I drove home with the idea of taking a short nap, as I usually do in mid afternoon, and Debbie read to me while I dozed off. At present our readings are a Thesaurus word list with some commentary, then a short piece out of This Idea Must Die from Edge.org, and then a couple of pages from The Secret History of Kindness. I then got in a half hour of semi-snooze. Then off to the Spiritual Awareness Lecture. This group is a complete balance to the atheist group. It’s an emotional-huggy heart group versus the totally rationalizing heady group. I love and respect them both.

So here I am typing this diary type blog, which I rarely do, just to have a remembrance of a typical Sunday. Now it’s time to watch the very last episode of Mad Men. It’s also the last week of David Letterman’s 33 year run of the Late Show, so I have been watching him condense all those years into fast-paced clips. Oh, I forgot to mention I did a few minutes in the garden, and because we were about to have a rain, I hosed off the car, and let the rain rinse it off cleaner with pure water.

A typical Sunday.

Prayers for the new millennium

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This morning for a few moments the conversation with my friends turned to my efforts to create a new form of prayer. It could be called prayers for the new millennium, because what I have in mind are meditations that incorporate humanity’s new thoughts about our relationship with the world.

Back when Jesus and, later, Mohammed created their prayers the world known to them was basically what was readily visible to the unaided eye. There were no telescopes or microscopes, or CERN high-energy scopes. Even much later, when Machiavelli was writing, the time horizon was either infinite with a gradual wearing away of visible history by attrition, as he thought it was, or perhaps rather brief, being not much beyond written records of the historical age, as most others thought. We now know that world history is six orders of magnitude larger than their imaginations suggested, and the Universe perhaps contains ten to the twenty-second orders of magnitude of planets more than our singular home planet Earth. Very few planets would be habitable, but with their numbers so vast, the number of planets with life forms must be vast. I mention these numbers to place us moderns within a totally new world from the one inhabited by the classic prophets.

Our new conception of the world requires a new world prayer. The prayer needs to be one that acknowledges our new world view of the ultimate vastness within which we are confined to a tiny, tiny speck of time and space. Asking an invisible, unknowable, and possibly nonexistent controlling being for guidance is bound to bring the realization that the responses we may feel we are getting are only projections of our personal hopes, and these are driven by our own self-confirming biases. We see what we hope to see, and we don’t want to see our selves and our whole human species and its problems as insignificant, as utterly insignificant.

All of that is considered obvious by modern people who have thought about the appalling extent of time and space, but what isn’t so obvious is how we are to relate to it and still retain a positive feeling of self-worth. We need a goal to have purpose, to feel comfortable with ourselves, with our universe. We can place our attention on the instantaneous events of the moment, and that will give some brief feelings of contentment, but we also need a grander purpose. Some people find that in watching sporting events, some need a greater meaning to life and find it in national pride, and some explore more existential meaning, but often all of these fail and the individual and his society sink into a stinking swamp of despair. What we now need are:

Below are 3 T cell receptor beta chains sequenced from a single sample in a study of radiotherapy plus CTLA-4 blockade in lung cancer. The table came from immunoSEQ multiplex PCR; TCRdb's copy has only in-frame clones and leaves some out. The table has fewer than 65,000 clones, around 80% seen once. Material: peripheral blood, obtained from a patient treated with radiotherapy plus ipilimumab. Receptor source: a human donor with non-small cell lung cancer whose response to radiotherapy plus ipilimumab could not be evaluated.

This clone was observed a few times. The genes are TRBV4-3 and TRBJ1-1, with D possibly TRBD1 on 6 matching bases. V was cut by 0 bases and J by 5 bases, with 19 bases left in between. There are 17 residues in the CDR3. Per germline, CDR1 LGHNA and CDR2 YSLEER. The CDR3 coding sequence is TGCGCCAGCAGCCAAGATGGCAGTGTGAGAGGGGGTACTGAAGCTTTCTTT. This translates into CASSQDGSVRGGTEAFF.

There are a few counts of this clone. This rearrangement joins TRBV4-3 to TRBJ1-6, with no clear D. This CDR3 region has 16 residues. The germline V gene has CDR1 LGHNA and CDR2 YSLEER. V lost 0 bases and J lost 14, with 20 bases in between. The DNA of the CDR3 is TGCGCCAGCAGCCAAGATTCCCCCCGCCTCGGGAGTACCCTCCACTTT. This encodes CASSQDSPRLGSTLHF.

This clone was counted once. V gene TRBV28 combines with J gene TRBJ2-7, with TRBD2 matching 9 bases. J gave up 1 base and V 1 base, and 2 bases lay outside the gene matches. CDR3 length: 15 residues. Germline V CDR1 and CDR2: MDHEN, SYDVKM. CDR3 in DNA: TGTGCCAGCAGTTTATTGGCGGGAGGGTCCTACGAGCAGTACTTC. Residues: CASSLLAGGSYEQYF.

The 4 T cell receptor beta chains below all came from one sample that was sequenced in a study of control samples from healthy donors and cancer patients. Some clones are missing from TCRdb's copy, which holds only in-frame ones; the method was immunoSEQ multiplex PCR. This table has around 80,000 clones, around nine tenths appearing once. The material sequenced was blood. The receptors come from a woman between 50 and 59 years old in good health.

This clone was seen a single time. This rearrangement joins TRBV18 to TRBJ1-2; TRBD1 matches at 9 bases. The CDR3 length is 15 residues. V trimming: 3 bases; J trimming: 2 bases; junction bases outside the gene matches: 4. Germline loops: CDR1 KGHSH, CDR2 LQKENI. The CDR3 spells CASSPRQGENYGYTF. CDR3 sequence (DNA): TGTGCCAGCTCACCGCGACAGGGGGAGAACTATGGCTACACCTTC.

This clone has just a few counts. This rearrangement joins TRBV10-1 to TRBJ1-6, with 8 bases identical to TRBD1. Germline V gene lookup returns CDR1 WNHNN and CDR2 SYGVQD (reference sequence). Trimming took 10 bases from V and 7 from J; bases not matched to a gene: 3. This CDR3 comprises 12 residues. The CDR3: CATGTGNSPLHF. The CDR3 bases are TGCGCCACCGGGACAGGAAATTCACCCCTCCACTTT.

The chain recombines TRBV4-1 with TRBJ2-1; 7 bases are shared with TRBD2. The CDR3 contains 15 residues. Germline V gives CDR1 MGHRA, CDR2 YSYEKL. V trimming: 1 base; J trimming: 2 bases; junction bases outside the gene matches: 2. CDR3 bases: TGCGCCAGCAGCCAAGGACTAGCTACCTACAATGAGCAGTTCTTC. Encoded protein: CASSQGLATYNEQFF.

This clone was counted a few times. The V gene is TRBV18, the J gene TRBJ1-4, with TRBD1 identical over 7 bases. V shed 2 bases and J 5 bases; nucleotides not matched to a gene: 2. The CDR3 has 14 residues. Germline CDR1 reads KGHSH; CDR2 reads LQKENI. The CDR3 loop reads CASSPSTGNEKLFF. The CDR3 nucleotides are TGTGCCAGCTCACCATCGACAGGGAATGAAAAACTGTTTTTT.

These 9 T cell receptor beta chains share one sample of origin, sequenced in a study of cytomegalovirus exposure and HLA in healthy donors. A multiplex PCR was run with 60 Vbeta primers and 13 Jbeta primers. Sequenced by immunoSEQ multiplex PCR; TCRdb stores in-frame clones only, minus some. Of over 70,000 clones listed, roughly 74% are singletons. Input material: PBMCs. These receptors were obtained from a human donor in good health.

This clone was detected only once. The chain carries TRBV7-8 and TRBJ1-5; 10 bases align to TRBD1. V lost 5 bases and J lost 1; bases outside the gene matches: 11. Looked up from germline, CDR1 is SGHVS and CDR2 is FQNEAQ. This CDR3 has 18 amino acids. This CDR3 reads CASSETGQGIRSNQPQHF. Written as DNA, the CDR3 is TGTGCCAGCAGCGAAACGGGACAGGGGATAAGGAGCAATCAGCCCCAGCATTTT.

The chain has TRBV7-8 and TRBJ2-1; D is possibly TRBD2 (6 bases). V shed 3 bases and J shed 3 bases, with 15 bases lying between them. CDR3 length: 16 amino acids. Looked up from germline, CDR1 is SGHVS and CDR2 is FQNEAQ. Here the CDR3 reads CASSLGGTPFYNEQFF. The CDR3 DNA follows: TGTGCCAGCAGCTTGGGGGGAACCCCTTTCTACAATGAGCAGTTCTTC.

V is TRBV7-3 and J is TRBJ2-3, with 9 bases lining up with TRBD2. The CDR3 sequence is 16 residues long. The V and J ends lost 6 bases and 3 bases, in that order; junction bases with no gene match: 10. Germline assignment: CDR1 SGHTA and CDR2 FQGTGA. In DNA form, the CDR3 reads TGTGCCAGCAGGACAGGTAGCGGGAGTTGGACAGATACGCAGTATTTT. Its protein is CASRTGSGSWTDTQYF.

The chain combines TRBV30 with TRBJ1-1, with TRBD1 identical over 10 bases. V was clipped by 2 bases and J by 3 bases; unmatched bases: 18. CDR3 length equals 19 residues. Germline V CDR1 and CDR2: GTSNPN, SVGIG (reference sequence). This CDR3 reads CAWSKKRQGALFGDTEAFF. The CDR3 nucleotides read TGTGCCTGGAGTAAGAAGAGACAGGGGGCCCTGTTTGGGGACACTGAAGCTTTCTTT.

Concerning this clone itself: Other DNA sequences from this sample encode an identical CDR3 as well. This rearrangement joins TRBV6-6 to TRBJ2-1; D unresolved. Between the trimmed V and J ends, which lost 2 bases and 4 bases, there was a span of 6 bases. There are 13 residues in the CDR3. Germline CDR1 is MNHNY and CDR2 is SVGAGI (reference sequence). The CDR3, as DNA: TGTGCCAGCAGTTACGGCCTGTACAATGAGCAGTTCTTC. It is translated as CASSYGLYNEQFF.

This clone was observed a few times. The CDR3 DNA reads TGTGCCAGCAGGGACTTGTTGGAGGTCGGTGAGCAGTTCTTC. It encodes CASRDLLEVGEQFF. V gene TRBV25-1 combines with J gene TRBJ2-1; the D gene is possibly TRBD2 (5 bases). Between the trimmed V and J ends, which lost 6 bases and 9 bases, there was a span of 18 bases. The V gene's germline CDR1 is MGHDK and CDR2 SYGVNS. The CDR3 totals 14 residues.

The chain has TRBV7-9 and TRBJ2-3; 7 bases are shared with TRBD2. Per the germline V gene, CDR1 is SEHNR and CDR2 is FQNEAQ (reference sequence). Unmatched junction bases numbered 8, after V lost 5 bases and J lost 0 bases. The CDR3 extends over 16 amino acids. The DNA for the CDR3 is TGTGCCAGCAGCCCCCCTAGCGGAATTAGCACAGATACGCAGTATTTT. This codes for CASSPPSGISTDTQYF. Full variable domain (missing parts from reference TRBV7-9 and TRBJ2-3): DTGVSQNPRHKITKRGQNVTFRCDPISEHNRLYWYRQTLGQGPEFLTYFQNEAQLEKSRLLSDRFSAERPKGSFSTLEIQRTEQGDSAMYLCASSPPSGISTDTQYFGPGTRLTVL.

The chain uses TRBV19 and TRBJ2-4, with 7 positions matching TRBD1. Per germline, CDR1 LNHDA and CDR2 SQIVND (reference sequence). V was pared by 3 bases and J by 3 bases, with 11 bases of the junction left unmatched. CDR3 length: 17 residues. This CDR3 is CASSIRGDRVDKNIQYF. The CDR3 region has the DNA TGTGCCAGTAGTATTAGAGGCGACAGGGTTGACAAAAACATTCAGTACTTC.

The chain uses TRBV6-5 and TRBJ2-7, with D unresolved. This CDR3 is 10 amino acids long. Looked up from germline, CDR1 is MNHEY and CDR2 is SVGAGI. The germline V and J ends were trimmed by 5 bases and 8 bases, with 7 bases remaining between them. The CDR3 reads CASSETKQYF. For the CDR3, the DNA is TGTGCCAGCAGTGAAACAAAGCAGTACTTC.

Prayers for the new millennium.

You can’t have the impossible.

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Last week in a list of thoughts condensed from the popular world I wrote, “Impossible is impossible, so concentrate on the possible and do it well.” As I wrote those words, I was thinking of the many impossible things that people are grasping after. To me the most hopeless grasping is paying some organization ten percent of everything you earn to provide you with a guaranteed place in heaven. It is strange because even the most casual observation demonstrates that these authorities have no tangible real-world proof of their assertions. If that is true, then a huge percentage of people are giving their money to frauds. Generally all these holy men can recommend is that you pray, keep working, and wait for your rewards in heaven … and of course keep paying them to intercede for you with their imaginary gods.

Another pathetic hope is that going into debt to the bank is a quick way to personal satisfaction. They tell you that you get to have your goodies sooner, and thus to enjoy them more, by going into debt, but that’s absurd, because the moment you buy something on credit its value drops precipitously, because it is now a used item, and you could have bought an identical used item for a lot less than you paid for the new one. The amount saved by purchasing a used item in the first place, and living with it for a while, would be enough to purchase a new one in a few years, and from that point on you could always have new items because you were not in constant debt to the creditors. The only reasonable advice is to never go into debt because you are giving away your money to the bank. That means you are giving your money to people who already have more money than they need.

The world is full of examples of people grasping after impossible items, but the kicker is that by going into debt in various ways you become a slave. Perhaps not a slave with a chain around your ankle, but there might as well be one, because if you miss a payment to your creditors they will start putting pressure on you to pay up, and if that doesn’t work they will take what you thought of as your possessions away from you, and as those go away so do your social connections and all those things you hold dear, and if you don’t conform to the obligations of your self-created slavery you are soon destitute and begging in the street. It’s all because of grasping after things that are not really available to you. The obvious truth is that you can’t have the impossible because the impossible is impossible.

“You can’t have the impossible” sounds like an obvious falsehood, but it’s an obvious truth.